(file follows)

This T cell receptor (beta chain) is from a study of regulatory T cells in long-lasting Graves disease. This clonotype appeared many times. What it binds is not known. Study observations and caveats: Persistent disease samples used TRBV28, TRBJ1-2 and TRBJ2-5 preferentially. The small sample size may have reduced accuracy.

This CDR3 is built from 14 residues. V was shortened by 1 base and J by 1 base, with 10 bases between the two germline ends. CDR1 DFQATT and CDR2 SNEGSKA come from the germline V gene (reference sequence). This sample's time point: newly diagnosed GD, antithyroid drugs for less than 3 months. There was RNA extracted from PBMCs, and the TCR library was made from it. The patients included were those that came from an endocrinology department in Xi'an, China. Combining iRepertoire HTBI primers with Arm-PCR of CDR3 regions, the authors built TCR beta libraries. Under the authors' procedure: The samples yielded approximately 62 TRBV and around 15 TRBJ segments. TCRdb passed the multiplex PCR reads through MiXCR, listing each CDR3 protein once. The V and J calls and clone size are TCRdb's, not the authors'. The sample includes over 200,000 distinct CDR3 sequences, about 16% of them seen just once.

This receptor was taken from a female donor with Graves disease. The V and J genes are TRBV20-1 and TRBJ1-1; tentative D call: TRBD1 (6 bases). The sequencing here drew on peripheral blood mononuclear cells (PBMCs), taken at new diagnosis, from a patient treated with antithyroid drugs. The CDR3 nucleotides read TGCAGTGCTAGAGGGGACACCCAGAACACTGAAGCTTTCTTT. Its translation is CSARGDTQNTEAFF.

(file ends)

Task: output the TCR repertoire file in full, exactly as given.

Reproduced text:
This T cell receptor (beta chain) is from a study of regulatory T cells in long-lasting Graves disease. This clonotype appeared many times. What it binds is not known. Study observations and caveats: Persistent disease samples used TRBV28, TRBJ1-2 and TRBJ2-5 preferentially. The small sample size may have reduced accuracy.

This CDR3 is built from 14 residues. V was shortened by 1 base and J by 1 base, with 10 bases between the two germline ends. CDR1 DFQATT and CDR2 SNEGSKA come from the germline V gene (reference sequence). This sample's time point: newly diagnosed GD, antithyroid drugs for less than 3 months. There was RNA extracted from PBMCs, and the TCR library was made from it. The patients included were those that came from an endocrinology department in Xi'an, China. Combining iRepertoire HTBI primers with Arm-PCR of CDR3 regions, the authors built TCR beta libraries. Under the authors' procedure: The samples yielded approximately 62 TRBV and around 15 TRBJ segments. TCRdb passed the multiplex PCR reads through MiXCR, listing each CDR3 protein once. The V and J calls and clone size are TCRdb's, not the authors'. The sample includes over 200,000 distinct CDR3 sequences, about 16% of them seen just once.

This receptor was taken from a female donor with Graves disease. The V and J genes are TRBV20-1 and TRBJ1-1; tentative D call: TRBD1 (6 bases). The sequencing here drew on peripheral blood mononuclear cells (PBMCs), taken at new diagnosis, from a patient treated with antithyroid drugs. The CDR3 nucleotides read TGCAGTGCTAGAGGGGACACCCAGAACACTGAAGCTTTCTTT. Its translation is CSARGDTQNTEAFF.